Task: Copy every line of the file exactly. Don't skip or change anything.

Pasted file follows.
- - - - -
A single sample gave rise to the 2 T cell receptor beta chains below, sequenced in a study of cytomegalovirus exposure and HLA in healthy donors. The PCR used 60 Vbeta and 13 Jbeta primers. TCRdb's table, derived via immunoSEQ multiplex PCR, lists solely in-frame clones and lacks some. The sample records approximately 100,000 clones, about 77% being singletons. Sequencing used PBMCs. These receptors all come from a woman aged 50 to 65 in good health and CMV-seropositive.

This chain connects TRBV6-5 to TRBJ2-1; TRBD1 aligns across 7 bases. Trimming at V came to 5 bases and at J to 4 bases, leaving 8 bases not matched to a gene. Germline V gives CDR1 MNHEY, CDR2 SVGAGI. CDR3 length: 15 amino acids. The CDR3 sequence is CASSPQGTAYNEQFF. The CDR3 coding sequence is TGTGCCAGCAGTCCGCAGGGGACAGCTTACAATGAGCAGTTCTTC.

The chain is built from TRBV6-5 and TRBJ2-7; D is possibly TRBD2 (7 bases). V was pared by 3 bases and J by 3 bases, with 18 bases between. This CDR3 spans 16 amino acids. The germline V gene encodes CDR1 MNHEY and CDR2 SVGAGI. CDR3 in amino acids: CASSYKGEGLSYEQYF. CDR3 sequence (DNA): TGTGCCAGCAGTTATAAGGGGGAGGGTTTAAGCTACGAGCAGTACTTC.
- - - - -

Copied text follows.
A single sample gave rise to the 2 T cell receptor beta chains below, sequenced in a study of cytomegalovirus exposure and HLA in healthy donors. The PCR used 60 Vbeta and 13 Jbeta primers. TCRdb's table, derived via immunoSEQ multiplex PCR, lists solely in-frame clones and lacks some. The sample records approximately 100,000 clones, about 77% being singletons. Sequencing used PBMCs. These receptors all come from a woman aged 50 to 65 in good health and CMV-seropositive.

This chain connects TRBV6-5 to TRBJ2-1; TRBD1 aligns across 7 bases. Trimming at V came to 5 bases and at J to 4 bases, leaving 8 bases not matched to a gene. Germline V gives CDR1 MNHEY, CDR2 SVGAGI. CDR3 length: 15 amino acids. The CDR3 sequence is CASSPQGTAYNEQFF. The CDR3 coding sequence is TGTGCCAGCAGTCCGCAGGGGACAGCTTACAATGAGCAGTTCTTC.

The chain is built from TRBV6-5 and TRBJ2-7; D is possibly TRBD2 (7 bases). V was pared by 3 bases and J by 3 bases, with 18 bases between. This CDR3 spans 16 amino acids. The germline V gene encodes CDR1 MNHEY and CDR2 SVGAGI. CDR3 in amino acids: CASSYKGEGLSYEQYF. CDR3 sequence (DNA): TGTGCCAGCAGTTATAAGGGGGAGGGTTTAAGCTACGAGCAGTACTTC.